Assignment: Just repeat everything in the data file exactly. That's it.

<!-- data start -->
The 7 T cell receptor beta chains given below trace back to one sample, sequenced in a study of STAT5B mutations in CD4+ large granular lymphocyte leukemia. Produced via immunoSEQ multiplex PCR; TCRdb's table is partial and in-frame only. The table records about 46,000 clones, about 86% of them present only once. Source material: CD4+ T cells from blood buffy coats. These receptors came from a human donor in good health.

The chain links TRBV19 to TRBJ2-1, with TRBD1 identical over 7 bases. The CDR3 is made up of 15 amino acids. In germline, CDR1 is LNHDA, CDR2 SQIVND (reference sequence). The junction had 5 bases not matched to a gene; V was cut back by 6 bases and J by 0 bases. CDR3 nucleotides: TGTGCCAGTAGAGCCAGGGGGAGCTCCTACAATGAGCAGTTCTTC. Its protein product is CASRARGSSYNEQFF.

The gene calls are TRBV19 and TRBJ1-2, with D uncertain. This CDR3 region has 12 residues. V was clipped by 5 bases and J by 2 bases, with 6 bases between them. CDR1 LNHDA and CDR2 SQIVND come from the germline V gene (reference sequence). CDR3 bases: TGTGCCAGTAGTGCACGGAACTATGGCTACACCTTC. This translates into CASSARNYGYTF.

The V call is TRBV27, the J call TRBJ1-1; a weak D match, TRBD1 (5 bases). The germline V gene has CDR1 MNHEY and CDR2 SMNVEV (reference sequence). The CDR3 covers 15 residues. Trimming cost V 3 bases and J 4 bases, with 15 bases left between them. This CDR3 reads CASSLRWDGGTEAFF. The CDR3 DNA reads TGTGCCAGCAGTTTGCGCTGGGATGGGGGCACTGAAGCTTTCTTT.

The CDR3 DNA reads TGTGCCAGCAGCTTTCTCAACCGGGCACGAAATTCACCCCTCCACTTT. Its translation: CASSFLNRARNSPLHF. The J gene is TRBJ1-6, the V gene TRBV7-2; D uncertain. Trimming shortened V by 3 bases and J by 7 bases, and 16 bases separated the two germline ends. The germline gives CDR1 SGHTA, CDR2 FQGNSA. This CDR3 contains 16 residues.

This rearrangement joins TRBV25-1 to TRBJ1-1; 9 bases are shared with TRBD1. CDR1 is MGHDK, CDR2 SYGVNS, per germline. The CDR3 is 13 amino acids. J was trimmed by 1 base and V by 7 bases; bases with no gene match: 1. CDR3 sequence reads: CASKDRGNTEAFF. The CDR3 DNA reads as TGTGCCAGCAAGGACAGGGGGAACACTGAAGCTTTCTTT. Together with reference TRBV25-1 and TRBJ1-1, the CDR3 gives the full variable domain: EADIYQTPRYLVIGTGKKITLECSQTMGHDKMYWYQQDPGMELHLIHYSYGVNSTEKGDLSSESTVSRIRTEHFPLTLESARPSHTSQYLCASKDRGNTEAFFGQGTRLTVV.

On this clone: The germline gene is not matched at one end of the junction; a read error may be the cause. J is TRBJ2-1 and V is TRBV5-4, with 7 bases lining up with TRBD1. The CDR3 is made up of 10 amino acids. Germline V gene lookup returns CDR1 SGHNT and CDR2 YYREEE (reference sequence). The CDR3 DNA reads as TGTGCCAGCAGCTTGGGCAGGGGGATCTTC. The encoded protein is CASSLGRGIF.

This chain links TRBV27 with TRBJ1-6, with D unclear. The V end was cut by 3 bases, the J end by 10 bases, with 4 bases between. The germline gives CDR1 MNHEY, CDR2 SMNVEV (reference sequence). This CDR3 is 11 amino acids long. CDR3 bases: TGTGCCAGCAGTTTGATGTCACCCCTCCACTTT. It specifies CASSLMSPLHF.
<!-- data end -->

The 7 T cell receptor beta chains given below trace back to one sample, sequenced in a study of STAT5B mutations in CD4+ large granular lymphocyte leukemia. Produced via immunoSEQ multiplex PCR; TCRdb's table is partial and in-frame only. The table records about 46,000 clones, about 86% of them present only once. Source material: CD4+ T cells from blood buffy coats. These receptors came from a human donor in good health.

The chain links TRBV19 to TRBJ2-1, with TRBD1 identical over 7 bases. The CDR3 is made up of 15 amino acids. In germline, CDR1 is LNHDA, CDR2 SQIVND (reference sequence). The junction had 5 bases not matched to a gene; V was cut back by 6 bases and J by 0 bases. CDR3 nucleotides: TGTGCCAGTAGAGCCAGGGGGAGCTCCTACAATGAGCAGTTCTTC. Its protein product is CASRARGSSYNEQFF.

The gene calls are TRBV19 and TRBJ1-2, with D uncertain. This CDR3 region has 12 residues. V was clipped by 5 bases and J by 2 bases, with 6 bases between them. CDR1 LNHDA and CDR2 SQIVND come from the germline V gene (reference sequence). CDR3 bases: TGTGCCAGTAGTGCACGGAACTATGGCTACACCTTC. This translates into CASSARNYGYTF.

The V call is TRBV27, the J call TRBJ1-1; a weak D match, TRBD1 (5 bases). The germline V gene has CDR1 MNHEY and CDR2 SMNVEV (reference sequence). The CDR3 covers 15 residues. Trimming cost V 3 bases and J 4 bases, with 15 bases left between them. This CDR3 reads CASSLRWDGGTEAFF. The CDR3 DNA reads TGTGCCAGCAGTTTGCGCTGGGATGGGGGCACTGAAGCTTTCTTT.

The CDR3 DNA reads TGTGCCAGCAGCTTTCTCAACCGGGCACGAAATTCACCCCTCCACTTT. Its translation: CASSFLNRARNSPLHF. The J gene is TRBJ1-6, the V gene TRBV7-2; D uncertain. Trimming shortened V by 3 bases and J by 7 bases, and 16 bases separated the two germline ends. The germline gives CDR1 SGHTA, CDR2 FQGNSA. This CDR3 contains 16 residues.

This rearrangement joins TRBV25-1 to TRBJ1-1; 9 bases are shared with TRBD1. CDR1 is MGHDK, CDR2 SYGVNS, per germline. The CDR3 is 13 amino acids. J was trimmed by 1 base and V by 7 bases; bases with no gene match: 1. CDR3 sequence reads: CASKDRGNTEAFF. The CDR3 DNA reads as TGTGCCAGCAAGGACAGGGGGAACACTGAAGCTTTCTTT. Together with reference TRBV25-1 and TRBJ1-1, the CDR3 gives the full variable domain: EADIYQTPRYLVIGTGKKITLECSQTMGHDKMYWYQQDPGMELHLIHYSYGVNSTEKGDLSSESTVSRIRTEHFPLTLESARPSHTSQYLCASKDRGNTEAFFGQGTRLTVV.

On this clone: The germline gene is not matched at one end of the junction; a read error may be the cause. J is TRBJ2-1 and V is TRBV5-4, with 7 bases lining up with TRBD1. The CDR3 is made up of 10 amino acids. Germline V gene lookup returns CDR1 SGHNT and CDR2 YYREEE (reference sequence). The CDR3 DNA reads as TGTGCCAGCAGCTTGGGCAGGGGGATCTTC. The encoded protein is CASSLGRGIF.

This chain links TRBV27 with TRBJ1-6, with D unclear. The V end was cut by 3 bases, the J end by 10 bases, with 4 bases between. The germline gives CDR1 MNHEY, CDR2 SMNVEV (reference sequence). This CDR3 is 11 amino acids long. CDR3 bases: TGTGCCAGCAGTTTGATGTCACCCCTCCACTTT. It specifies CASSLMSPLHF.